Students with symptoms will need to have their symptoms confirmed via a phone medical evaluation, and students who can provide evidence of a known exposure can also get a referral from a SHAC medical provider to get tested.

Additionally, if UNM knows someone on campus has tested positive, the SHAC Rapid Testing and Intervention team “is going to look at where that individual has been, and then they will get a jump on the contact tracing by having all those possibly exposed test immediately,” Wilterding said.

Contact tracers are trained individuals who identify those who have been in contact with someone who is confirmed COVID-19 positive.

“I think the best way to think about it is that the initial pass (conducted by the IRRTF) is casting a more narrow net for potential contacts who might test positive,” Wilterding said. “It’s not quite as nuanced as what the contact tracers will do, but it will be faster than they can get to it.”

Contact tracers will “conduct investigations of the index case – the person who tests positive – and then they identify, based on the criteria, everybody who is considered exposed,” Wilterding said. “And, then the contact tracers start trying to track down those individuals, and sometimes they also find other potential cases. So they are casting a very wide net, and it takes longer to do that.”

UNM is in the process of onboarding contact tracers, and Wilterding expects they should be able to begin working in about two weeks. The tracers will report to Occupational and Environmental Health Services (EOHS), which is located on north campus, and Dr. Denece Kesler, the director of EOHS, will serve as supervisor.

There are some discrepancies across the student body and at other universities regarding how frequently some are receiving tests.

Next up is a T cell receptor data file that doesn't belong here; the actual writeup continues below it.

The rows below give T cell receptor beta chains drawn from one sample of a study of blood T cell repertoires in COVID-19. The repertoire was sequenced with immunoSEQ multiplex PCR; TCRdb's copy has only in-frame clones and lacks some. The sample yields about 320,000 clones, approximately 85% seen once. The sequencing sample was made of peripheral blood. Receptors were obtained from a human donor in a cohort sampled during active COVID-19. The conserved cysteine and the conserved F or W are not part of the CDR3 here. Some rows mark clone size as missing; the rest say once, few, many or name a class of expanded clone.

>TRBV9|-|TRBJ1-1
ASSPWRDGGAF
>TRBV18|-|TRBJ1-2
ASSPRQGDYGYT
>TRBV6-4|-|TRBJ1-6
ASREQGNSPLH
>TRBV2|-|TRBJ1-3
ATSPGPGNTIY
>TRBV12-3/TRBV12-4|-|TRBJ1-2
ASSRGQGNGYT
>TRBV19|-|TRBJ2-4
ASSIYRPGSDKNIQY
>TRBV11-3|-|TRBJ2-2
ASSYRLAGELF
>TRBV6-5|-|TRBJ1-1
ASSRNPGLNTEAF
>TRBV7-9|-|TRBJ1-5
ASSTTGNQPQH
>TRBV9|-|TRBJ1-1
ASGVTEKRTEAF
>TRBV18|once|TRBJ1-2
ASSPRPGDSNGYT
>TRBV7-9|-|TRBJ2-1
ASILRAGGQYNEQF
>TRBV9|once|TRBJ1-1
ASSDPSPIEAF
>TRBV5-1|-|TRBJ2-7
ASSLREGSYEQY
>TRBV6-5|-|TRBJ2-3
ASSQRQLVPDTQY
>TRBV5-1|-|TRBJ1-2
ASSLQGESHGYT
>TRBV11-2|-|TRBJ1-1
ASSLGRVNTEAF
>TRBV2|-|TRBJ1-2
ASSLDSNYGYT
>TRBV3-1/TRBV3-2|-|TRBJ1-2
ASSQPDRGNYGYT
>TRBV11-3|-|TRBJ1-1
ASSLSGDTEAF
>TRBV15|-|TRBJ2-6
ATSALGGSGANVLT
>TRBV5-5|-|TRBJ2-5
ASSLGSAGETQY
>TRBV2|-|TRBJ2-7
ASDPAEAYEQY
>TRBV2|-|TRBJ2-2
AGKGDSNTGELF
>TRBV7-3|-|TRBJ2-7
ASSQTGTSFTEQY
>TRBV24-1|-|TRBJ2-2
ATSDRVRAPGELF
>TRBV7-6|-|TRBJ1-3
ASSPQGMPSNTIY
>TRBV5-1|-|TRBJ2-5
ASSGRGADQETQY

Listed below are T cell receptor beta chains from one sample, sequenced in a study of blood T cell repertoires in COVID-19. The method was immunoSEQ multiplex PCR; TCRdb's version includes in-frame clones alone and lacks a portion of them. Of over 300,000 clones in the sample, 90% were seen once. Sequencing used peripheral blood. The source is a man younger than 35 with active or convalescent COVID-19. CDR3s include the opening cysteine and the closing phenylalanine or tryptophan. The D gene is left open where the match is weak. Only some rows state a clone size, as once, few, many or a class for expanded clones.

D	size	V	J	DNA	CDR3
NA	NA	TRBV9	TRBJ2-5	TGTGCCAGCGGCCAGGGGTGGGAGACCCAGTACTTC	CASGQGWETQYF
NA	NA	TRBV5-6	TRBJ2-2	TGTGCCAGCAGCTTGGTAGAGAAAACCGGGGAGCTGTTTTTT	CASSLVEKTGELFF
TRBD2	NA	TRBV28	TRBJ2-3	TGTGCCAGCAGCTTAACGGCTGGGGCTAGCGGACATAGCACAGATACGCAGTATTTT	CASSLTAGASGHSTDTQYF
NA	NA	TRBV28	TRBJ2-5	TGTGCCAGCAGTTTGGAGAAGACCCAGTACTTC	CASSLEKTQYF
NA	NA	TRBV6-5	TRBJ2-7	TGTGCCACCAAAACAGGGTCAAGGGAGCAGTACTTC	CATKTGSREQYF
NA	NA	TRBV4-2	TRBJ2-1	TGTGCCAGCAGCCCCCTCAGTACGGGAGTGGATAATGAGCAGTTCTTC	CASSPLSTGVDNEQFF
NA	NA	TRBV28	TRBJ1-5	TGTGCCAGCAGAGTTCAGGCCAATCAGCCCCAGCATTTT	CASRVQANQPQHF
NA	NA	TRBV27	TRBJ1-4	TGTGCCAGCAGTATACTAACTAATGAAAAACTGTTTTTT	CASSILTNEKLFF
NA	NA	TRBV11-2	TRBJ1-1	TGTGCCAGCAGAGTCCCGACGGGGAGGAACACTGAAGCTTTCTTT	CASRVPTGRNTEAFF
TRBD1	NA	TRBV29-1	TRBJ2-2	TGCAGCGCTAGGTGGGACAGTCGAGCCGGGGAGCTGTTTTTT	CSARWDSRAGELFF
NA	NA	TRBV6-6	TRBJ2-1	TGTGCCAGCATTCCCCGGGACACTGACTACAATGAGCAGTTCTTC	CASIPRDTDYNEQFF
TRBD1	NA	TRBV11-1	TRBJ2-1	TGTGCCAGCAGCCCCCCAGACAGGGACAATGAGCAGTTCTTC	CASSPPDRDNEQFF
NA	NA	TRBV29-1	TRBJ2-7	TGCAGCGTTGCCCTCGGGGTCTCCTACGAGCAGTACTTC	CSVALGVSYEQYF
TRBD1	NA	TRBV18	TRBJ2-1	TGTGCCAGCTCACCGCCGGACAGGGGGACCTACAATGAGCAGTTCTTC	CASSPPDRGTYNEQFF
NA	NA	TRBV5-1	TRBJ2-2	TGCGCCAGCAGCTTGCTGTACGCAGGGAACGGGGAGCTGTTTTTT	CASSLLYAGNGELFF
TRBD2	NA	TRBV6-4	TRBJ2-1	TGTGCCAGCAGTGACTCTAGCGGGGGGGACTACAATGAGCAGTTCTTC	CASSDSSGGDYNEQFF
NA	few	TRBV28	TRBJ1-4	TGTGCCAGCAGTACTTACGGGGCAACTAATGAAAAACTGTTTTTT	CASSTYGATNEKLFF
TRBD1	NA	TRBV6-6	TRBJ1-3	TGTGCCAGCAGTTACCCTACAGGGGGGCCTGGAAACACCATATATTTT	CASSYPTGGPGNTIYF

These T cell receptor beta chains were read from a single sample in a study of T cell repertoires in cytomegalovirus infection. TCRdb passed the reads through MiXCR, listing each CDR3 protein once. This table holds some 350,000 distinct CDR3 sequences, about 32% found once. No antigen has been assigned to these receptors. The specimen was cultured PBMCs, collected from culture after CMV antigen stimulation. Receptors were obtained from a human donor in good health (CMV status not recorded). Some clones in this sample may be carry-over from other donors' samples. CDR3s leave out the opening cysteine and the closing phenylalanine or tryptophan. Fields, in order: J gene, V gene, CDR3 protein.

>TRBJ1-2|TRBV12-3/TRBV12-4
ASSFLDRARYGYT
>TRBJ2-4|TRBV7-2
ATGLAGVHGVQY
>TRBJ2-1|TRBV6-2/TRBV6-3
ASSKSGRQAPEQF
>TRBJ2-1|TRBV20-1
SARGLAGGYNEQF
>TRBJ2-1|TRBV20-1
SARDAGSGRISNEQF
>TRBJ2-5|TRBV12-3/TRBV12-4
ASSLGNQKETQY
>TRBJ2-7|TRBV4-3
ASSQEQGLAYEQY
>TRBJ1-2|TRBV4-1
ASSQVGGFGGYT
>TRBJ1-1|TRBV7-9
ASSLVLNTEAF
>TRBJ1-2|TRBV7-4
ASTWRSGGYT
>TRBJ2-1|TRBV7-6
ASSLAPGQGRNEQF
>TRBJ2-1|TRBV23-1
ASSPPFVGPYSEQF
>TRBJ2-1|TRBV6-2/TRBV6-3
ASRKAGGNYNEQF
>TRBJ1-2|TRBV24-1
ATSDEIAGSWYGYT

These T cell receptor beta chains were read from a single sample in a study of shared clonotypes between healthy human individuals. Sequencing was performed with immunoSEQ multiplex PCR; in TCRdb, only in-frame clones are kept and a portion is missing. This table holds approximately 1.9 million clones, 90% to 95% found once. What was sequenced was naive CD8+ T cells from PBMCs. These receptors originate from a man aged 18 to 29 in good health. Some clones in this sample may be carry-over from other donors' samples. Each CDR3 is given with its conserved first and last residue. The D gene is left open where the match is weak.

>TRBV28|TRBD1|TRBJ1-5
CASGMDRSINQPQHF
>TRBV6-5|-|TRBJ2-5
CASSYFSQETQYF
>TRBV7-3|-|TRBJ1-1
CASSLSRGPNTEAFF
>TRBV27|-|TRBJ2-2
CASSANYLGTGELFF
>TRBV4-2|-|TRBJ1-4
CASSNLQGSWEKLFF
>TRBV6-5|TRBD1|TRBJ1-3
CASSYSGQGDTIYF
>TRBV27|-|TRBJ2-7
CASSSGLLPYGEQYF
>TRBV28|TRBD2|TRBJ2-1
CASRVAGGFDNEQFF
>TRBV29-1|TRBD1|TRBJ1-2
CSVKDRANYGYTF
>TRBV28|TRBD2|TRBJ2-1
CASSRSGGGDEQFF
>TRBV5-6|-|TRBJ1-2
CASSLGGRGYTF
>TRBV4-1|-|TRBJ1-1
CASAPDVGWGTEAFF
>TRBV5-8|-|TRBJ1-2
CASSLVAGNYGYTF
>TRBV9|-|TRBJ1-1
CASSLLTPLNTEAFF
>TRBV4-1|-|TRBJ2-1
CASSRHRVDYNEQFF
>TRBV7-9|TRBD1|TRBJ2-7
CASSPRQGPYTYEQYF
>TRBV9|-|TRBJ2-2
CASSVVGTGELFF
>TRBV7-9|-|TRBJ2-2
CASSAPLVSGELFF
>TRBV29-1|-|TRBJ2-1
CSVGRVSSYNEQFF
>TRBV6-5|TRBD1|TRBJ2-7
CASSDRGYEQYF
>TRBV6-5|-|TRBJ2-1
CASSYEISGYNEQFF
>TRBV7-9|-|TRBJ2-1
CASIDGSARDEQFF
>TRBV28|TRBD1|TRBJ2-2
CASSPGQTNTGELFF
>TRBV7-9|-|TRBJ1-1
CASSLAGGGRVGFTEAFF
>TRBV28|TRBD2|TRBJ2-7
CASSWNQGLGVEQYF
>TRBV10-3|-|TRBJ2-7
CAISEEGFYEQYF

UNM Athletics is proactively administering confirmation testing of all of their athletes, coaches and staff at least monthly, and the University of California, Los Angeles is testing every student living in university housing and every student who is participating in in-person classes.

Wilterding, however, asserted that testing these students at move-in or the start of the semester isn’t sufficient.

“If you are really going to use testing as your strategy to prevent transmission, you are going to need to test everybody on campus at least once a week, if not twice a week,” Wilterding said. “We don’t have the resources nor the testing capacity in New Mexico (to do this).”

On the upside – and unlike other schools across the country – UNM has made a concerted effort to ensure that no one will be personally billed for COVID-19 testing. 

“Students who are tested will not get any charges for it,” Wilterding said. “We are going to try to bill insurance when we can, but our agreement with Tri-Core labs is that when they are unable to bill insurance they won’t send (the bill) to collections or bill the patient – they bill UNM.”

The UNM Health Protocol Committee and the Testing Committee have worked for months to come up with this strategy, according to Wilterding. 

Wilterding said that he thinks the testing strategy is “workable and practical for our situation here and provides an acceptable level of risk for everybody.”

“The committee as we have set up the testing here is very sensitive that the testing has to be equitable for all students and all populations on this campus, and we are committed to making sure it plays out that way, “Wilterding said.

Lissa Knudsen is the news editor at the Daily Lobo. She can be contacted at or on Twitter @lissaknudsen